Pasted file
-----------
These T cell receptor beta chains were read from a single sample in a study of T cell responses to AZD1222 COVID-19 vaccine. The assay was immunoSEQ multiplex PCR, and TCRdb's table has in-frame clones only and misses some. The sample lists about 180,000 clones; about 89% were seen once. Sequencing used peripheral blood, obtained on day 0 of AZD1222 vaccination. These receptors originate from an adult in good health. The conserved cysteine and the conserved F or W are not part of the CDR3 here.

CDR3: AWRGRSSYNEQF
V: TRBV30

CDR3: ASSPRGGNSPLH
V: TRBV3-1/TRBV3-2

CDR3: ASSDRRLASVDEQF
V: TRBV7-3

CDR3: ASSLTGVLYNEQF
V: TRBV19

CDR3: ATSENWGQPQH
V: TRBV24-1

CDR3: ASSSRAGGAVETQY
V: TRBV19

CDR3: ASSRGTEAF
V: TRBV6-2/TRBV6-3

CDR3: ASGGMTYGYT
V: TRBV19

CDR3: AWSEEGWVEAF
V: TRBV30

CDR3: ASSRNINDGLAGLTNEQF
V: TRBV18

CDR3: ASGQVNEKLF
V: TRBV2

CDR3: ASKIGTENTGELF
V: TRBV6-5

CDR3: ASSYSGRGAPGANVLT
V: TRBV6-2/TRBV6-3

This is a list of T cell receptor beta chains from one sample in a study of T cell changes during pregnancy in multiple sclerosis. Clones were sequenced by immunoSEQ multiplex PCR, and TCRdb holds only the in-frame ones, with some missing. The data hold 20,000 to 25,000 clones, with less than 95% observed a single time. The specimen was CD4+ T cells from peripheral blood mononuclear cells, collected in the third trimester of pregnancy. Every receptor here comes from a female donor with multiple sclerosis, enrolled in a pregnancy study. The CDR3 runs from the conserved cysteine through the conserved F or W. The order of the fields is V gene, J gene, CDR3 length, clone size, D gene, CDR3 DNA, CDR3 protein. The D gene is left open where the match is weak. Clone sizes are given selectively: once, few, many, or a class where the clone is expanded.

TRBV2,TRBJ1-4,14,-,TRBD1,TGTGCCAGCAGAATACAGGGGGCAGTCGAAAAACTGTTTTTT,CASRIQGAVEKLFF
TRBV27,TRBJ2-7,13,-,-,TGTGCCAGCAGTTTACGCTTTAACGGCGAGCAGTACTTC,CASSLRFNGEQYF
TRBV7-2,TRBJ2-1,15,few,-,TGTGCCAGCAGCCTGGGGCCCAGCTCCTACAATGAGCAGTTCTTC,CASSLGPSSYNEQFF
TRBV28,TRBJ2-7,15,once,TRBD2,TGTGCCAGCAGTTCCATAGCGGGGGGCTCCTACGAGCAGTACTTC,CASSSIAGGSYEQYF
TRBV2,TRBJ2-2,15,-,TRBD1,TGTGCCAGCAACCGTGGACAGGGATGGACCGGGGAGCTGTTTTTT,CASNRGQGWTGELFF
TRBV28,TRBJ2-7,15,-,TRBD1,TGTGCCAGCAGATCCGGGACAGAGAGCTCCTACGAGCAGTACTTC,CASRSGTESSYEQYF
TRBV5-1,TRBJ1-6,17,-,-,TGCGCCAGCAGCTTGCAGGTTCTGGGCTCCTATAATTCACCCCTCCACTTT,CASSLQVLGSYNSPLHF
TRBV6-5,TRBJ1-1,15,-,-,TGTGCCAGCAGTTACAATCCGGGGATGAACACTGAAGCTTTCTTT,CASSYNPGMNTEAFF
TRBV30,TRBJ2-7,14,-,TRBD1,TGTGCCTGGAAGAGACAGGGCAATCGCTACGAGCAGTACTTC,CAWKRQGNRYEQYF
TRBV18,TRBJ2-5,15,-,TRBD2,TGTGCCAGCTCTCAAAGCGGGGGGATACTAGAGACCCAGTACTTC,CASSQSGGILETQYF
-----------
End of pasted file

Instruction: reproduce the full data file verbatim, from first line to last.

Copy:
These T cell receptor beta chains were read from a single sample in a study of T cell responses to AZD1222 COVID-19 vaccine. The assay was immunoSEQ multiplex PCR, and TCRdb's table has in-frame clones only and misses some. The sample lists about 180,000 clones; about 89% were seen once. Sequencing used peripheral blood, obtained on day 0 of AZD1222 vaccination. These receptors originate from an adult in good health. The conserved cysteine and the conserved F or W are not part of the CDR3 here.

CDR3: AWRGRSSYNEQF
V: TRBV30

CDR3: ASSPRGGNSPLH
V: TRBV3-1/TRBV3-2

CDR3: ASSDRRLASVDEQF
V: TRBV7-3

CDR3: ASSLTGVLYNEQF
V: TRBV19

CDR3: ATSENWGQPQH
V: TRBV24-1

CDR3: ASSSRAGGAVETQY
V: TRBV19

CDR3: ASSRGTEAF
V: TRBV6-2/TRBV6-3

CDR3: ASGGMTYGYT
V: TRBV19

CDR3: AWSEEGWVEAF
V: TRBV30

CDR3: ASSRNINDGLAGLTNEQF
V: TRBV18

CDR3: ASGQVNEKLF
V: TRBV2

CDR3: ASKIGTENTGELF
V: TRBV6-5

CDR3: ASSYSGRGAPGANVLT
V: TRBV6-2/TRBV6-3

This is a list of T cell receptor beta chains from one sample in a study of T cell changes during pregnancy in multiple sclerosis. Clones were sequenced by immunoSEQ multiplex PCR, and TCRdb holds only the in-frame ones, with some missing. The data hold 20,000 to 25,000 clones, with less than 95% observed a single time. The specimen was CD4+ T cells from peripheral blood mononuclear cells, collected in the third trimester of pregnancy. Every receptor here comes from a female donor with multiple sclerosis, enrolled in a pregnancy study. The CDR3 runs from the conserved cysteine through the conserved F or W. The order of the fields is V gene, J gene, CDR3 length, clone size, D gene, CDR3 DNA, CDR3 protein. The D gene is left open where the match is weak. Clone sizes are given selectively: once, few, many, or a class where the clone is expanded.

TRBV2,TRBJ1-4,14,-,TRBD1,TGTGCCAGCAGAATACAGGGGGCAGTCGAAAAACTGTTTTTT,CASRIQGAVEKLFF
TRBV27,TRBJ2-7,13,-,-,TGTGCCAGCAGTTTACGCTTTAACGGCGAGCAGTACTTC,CASSLRFNGEQYF
TRBV7-2,TRBJ2-1,15,few,-,TGTGCCAGCAGCCTGGGGCCCAGCTCCTACAATGAGCAGTTCTTC,CASSLGPSSYNEQFF
TRBV28,TRBJ2-7,15,once,TRBD2,TGTGCCAGCAGTTCCATAGCGGGGGGCTCCTACGAGCAGTACTTC,CASSSIAGGSYEQYF
TRBV2,TRBJ2-2,15,-,TRBD1,TGTGCCAGCAACCGTGGACAGGGATGGACCGGGGAGCTGTTTTTT,CASNRGQGWTGELFF
TRBV28,TRBJ2-7,15,-,TRBD1,TGTGCCAGCAGATCCGGGACAGAGAGCTCCTACGAGCAGTACTTC,CASRSGTESSYEQYF
TRBV5-1,TRBJ1-6,17,-,-,TGCGCCAGCAGCTTGCAGGTTCTGGGCTCCTATAATTCACCCCTCCACTTT,CASSLQVLGSYNSPLHF
TRBV6-5,TRBJ1-1,15,-,-,TGTGCCAGCAGTTACAATCCGGGGATGAACACTGAAGCTTTCTTT,CASSYNPGMNTEAFF
TRBV30,TRBJ2-7,14,-,TRBD1,TGTGCCTGGAAGAGACAGGGCAATCGCTACGAGCAGTACTTC,CAWKRQGNRYEQYF
TRBV18,TRBJ2-5,15,-,TRBD2,TGTGCCAGCTCTCAAAGCGGGGGGATACTAGAGACCCAGTACTTC,CASSQSGGILETQYF